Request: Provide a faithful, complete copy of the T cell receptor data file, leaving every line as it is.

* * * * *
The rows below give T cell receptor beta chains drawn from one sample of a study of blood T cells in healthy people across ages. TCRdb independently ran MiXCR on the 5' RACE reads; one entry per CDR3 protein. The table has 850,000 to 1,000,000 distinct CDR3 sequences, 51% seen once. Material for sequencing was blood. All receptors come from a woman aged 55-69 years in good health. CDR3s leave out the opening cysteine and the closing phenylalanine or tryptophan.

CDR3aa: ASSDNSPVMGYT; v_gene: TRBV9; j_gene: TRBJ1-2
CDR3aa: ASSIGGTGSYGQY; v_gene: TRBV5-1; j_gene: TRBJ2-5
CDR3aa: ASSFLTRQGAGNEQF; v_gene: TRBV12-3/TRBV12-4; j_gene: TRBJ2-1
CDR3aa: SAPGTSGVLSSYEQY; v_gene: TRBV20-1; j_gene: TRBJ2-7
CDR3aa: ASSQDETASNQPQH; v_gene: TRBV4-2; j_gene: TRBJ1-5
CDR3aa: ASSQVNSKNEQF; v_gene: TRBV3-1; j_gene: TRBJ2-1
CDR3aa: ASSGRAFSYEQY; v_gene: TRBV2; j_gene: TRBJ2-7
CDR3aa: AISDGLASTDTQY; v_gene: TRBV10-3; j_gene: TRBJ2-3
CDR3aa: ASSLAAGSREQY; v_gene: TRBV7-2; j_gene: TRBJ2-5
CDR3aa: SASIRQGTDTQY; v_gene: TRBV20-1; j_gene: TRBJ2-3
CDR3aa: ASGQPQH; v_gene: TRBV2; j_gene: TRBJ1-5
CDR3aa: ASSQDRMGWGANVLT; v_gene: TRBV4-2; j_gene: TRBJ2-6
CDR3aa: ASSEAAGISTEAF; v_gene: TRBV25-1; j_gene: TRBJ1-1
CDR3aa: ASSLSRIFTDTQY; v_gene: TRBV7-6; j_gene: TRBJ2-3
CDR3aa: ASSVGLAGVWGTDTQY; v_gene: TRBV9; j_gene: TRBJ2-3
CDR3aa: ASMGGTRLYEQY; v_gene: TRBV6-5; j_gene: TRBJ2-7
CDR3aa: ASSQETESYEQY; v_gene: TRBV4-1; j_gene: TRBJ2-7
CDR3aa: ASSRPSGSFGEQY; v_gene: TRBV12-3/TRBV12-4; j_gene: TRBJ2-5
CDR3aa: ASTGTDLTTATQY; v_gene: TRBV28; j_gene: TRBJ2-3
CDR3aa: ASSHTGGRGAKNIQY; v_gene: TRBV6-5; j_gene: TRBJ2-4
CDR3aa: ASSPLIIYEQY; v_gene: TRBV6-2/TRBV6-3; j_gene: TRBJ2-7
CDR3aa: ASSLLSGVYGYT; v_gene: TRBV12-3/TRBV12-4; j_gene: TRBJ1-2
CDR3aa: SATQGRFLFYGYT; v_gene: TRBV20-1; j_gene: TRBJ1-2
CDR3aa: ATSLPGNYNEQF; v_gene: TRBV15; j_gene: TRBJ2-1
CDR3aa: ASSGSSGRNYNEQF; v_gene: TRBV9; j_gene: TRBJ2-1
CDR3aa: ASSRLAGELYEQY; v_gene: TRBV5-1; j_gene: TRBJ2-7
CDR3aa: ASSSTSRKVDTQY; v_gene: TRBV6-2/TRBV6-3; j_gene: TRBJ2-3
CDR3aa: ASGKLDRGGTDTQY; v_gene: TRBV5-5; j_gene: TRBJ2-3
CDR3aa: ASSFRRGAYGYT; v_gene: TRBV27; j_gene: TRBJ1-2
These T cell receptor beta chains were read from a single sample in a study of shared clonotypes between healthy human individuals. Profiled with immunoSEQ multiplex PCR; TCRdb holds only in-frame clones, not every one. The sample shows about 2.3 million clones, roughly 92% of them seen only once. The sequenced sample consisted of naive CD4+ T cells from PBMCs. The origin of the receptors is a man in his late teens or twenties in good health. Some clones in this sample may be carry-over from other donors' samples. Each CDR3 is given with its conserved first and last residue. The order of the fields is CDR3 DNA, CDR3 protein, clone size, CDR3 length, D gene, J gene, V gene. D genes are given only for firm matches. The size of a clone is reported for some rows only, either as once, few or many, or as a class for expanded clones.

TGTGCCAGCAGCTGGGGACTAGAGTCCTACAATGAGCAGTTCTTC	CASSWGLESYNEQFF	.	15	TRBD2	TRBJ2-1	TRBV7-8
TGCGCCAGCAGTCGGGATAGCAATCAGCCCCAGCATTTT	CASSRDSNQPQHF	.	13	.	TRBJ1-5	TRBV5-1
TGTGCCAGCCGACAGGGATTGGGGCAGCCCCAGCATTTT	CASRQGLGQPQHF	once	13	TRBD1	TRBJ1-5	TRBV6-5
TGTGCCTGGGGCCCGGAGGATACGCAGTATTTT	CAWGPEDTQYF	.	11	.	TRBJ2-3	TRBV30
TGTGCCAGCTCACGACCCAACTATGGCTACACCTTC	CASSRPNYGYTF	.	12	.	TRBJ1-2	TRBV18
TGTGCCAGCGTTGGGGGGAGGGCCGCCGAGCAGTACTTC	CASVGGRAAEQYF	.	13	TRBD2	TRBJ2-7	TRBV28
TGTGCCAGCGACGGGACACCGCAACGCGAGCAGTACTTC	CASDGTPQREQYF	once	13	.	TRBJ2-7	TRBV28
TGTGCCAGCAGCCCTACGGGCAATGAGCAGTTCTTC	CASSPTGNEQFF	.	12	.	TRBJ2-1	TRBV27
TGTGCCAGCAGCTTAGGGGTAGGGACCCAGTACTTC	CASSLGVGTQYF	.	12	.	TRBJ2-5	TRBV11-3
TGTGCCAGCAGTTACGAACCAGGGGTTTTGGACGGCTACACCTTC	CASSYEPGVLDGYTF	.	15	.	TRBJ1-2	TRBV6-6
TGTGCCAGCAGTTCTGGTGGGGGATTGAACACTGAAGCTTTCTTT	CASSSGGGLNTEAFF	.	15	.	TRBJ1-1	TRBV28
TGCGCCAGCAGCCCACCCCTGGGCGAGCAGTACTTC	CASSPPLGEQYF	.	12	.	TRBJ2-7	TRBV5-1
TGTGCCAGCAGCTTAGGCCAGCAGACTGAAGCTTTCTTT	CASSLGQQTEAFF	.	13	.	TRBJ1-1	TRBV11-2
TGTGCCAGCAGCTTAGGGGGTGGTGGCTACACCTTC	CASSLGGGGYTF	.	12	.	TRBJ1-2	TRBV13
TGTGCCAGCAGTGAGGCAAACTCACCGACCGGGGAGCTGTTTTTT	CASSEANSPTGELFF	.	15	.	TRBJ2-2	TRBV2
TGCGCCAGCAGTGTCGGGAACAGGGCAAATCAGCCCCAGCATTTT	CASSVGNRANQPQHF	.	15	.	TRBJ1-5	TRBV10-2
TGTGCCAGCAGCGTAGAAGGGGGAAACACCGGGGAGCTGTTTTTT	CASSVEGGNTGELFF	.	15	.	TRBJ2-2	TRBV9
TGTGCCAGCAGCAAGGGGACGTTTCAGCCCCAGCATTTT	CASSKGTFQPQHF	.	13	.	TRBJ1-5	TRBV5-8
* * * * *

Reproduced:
The rows below give T cell receptor beta chains drawn from one sample of a study of blood T cells in healthy people across ages. TCRdb independently ran MiXCR on the 5' RACE reads; one entry per CDR3 protein. The table has 850,000 to 1,000,000 distinct CDR3 sequences, 51% seen once. Material for sequencing was blood. All receptors come from a woman aged 55-69 years in good health. CDR3s leave out the opening cysteine and the closing phenylalanine or tryptophan.

CDR3aa: ASSDNSPVMGYT; v_gene: TRBV9; j_gene: TRBJ1-2
CDR3aa: ASSIGGTGSYGQY; v_gene: TRBV5-1; j_gene: TRBJ2-5
CDR3aa: ASSFLTRQGAGNEQF; v_gene: TRBV12-3/TRBV12-4; j_gene: TRBJ2-1
CDR3aa: SAPGTSGVLSSYEQY; v_gene: TRBV20-1; j_gene: TRBJ2-7
CDR3aa: ASSQDETASNQPQH; v_gene: TRBV4-2; j_gene: TRBJ1-5
CDR3aa: ASSQVNSKNEQF; v_gene: TRBV3-1; j_gene: TRBJ2-1
CDR3aa: ASSGRAFSYEQY; v_gene: TRBV2; j_gene: TRBJ2-7
CDR3aa: AISDGLASTDTQY; v_gene: TRBV10-3; j_gene: TRBJ2-3
CDR3aa: ASSLAAGSREQY; v_gene: TRBV7-2; j_gene: TRBJ2-5
CDR3aa: SASIRQGTDTQY; v_gene: TRBV20-1; j_gene: TRBJ2-3
CDR3aa: ASGQPQH; v_gene: TRBV2; j_gene: TRBJ1-5
CDR3aa: ASSQDRMGWGANVLT; v_gene: TRBV4-2; j_gene: TRBJ2-6
CDR3aa: ASSEAAGISTEAF; v_gene: TRBV25-1; j_gene: TRBJ1-1
CDR3aa: ASSLSRIFTDTQY; v_gene: TRBV7-6; j_gene: TRBJ2-3
CDR3aa: ASSVGLAGVWGTDTQY; v_gene: TRBV9; j_gene: TRBJ2-3
CDR3aa: ASMGGTRLYEQY; v_gene: TRBV6-5; j_gene: TRBJ2-7
CDR3aa: ASSQETESYEQY; v_gene: TRBV4-1; j_gene: TRBJ2-7
CDR3aa: ASSRPSGSFGEQY; v_gene: TRBV12-3/TRBV12-4; j_gene: TRBJ2-5
CDR3aa: ASTGTDLTTATQY; v_gene: TRBV28; j_gene: TRBJ2-3
CDR3aa: ASSHTGGRGAKNIQY; v_gene: TRBV6-5; j_gene: TRBJ2-4
CDR3aa: ASSPLIIYEQY; v_gene: TRBV6-2/TRBV6-3; j_gene: TRBJ2-7
CDR3aa: ASSLLSGVYGYT; v_gene: TRBV12-3/TRBV12-4; j_gene: TRBJ1-2
CDR3aa: SATQGRFLFYGYT; v_gene: TRBV20-1; j_gene: TRBJ1-2
CDR3aa: ATSLPGNYNEQF; v_gene: TRBV15; j_gene: TRBJ2-1
CDR3aa: ASSGSSGRNYNEQF; v_gene: TRBV9; j_gene: TRBJ2-1
CDR3aa: ASSRLAGELYEQY; v_gene: TRBV5-1; j_gene: TRBJ2-7
CDR3aa: ASSSTSRKVDTQY; v_gene: TRBV6-2/TRBV6-3; j_gene: TRBJ2-3
CDR3aa: ASGKLDRGGTDTQY; v_gene: TRBV5-5; j_gene: TRBJ2-3
CDR3aa: ASSFRRGAYGYT; v_gene: TRBV27; j_gene: TRBJ1-2
These T cell receptor beta chains were read from a single sample in a study of shared clonotypes between healthy human individuals. Profiled with immunoSEQ multiplex PCR; TCRdb holds only in-frame clones, not every one. The sample shows about 2.3 million clones, roughly 92% of them seen only once. The sequenced sample consisted of naive CD4+ T cells from PBMCs. The origin of the receptors is a man in his late teens or twenties in good health. Some clones in this sample may be carry-over from other donors' samples. Each CDR3 is given with its conserved first and last residue. The order of the fields is CDR3 DNA, CDR3 protein, clone size, CDR3 length, D gene, J gene, V gene. D genes are given only for firm matches. The size of a clone is reported for some rows only, either as once, few or many, or as a class for expanded clones.

TGTGCCAGCAGCTGGGGACTAGAGTCCTACAATGAGCAGTTCTTC	CASSWGLESYNEQFF	.	15	TRBD2	TRBJ2-1	TRBV7-8
TGCGCCAGCAGTCGGGATAGCAATCAGCCCCAGCATTTT	CASSRDSNQPQHF	.	13	.	TRBJ1-5	TRBV5-1
TGTGCCAGCCGACAGGGATTGGGGCAGCCCCAGCATTTT	CASRQGLGQPQHF	once	13	TRBD1	TRBJ1-5	TRBV6-5
TGTGCCTGGGGCCCGGAGGATACGCAGTATTTT	CAWGPEDTQYF	.	11	.	TRBJ2-3	TRBV30
TGTGCCAGCTCACGACCCAACTATGGCTACACCTTC	CASSRPNYGYTF	.	12	.	TRBJ1-2	TRBV18
TGTGCCAGCGTTGGGGGGAGGGCCGCCGAGCAGTACTTC	CASVGGRAAEQYF	.	13	TRBD2	TRBJ2-7	TRBV28
TGTGCCAGCGACGGGACACCGCAACGCGAGCAGTACTTC	CASDGTPQREQYF	once	13	.	TRBJ2-7	TRBV28
TGTGCCAGCAGCCCTACGGGCAATGAGCAGTTCTTC	CASSPTGNEQFF	.	12	.	TRBJ2-1	TRBV27
TGTGCCAGCAGCTTAGGGGTAGGGACCCAGTACTTC	CASSLGVGTQYF	.	12	.	TRBJ2-5	TRBV11-3
TGTGCCAGCAGTTACGAACCAGGGGTTTTGGACGGCTACACCTTC	CASSYEPGVLDGYTF	.	15	.	TRBJ1-2	TRBV6-6
TGTGCCAGCAGTTCTGGTGGGGGATTGAACACTGAAGCTTTCTTT	CASSSGGGLNTEAFF	.	15	.	TRBJ1-1	TRBV28
TGCGCCAGCAGCCCACCCCTGGGCGAGCAGTACTTC	CASSPPLGEQYF	.	12	.	TRBJ2-7	TRBV5-1
TGTGCCAGCAGCTTAGGCCAGCAGACTGAAGCTTTCTTT	CASSLGQQTEAFF	.	13	.	TRBJ1-1	TRBV11-2
TGTGCCAGCAGCTTAGGGGGTGGTGGCTACACCTTC	CASSLGGGGYTF	.	12	.	TRBJ1-2	TRBV13
TGTGCCAGCAGTGAGGCAAACTCACCGACCGGGGAGCTGTTTTTT	CASSEANSPTGELFF	.	15	.	TRBJ2-2	TRBV2
TGCGCCAGCAGTGTCGGGAACAGGGCAAATCAGCCCCAGCATTTT	CASSVGNRANQPQHF	.	15	.	TRBJ1-5	TRBV10-2
TGTGCCAGCAGCGTAGAAGGGGGAAACACCGGGGAGCTGTTTTTT	CASSVEGGNTGELFF	.	15	.	TRBJ2-2	TRBV9
TGTGCCAGCAGCAAGGGGACGTTTCAGCCCCAGCATTTT	CASSKGTFQPQHF	.	13	.	TRBJ1-5	TRBV5-8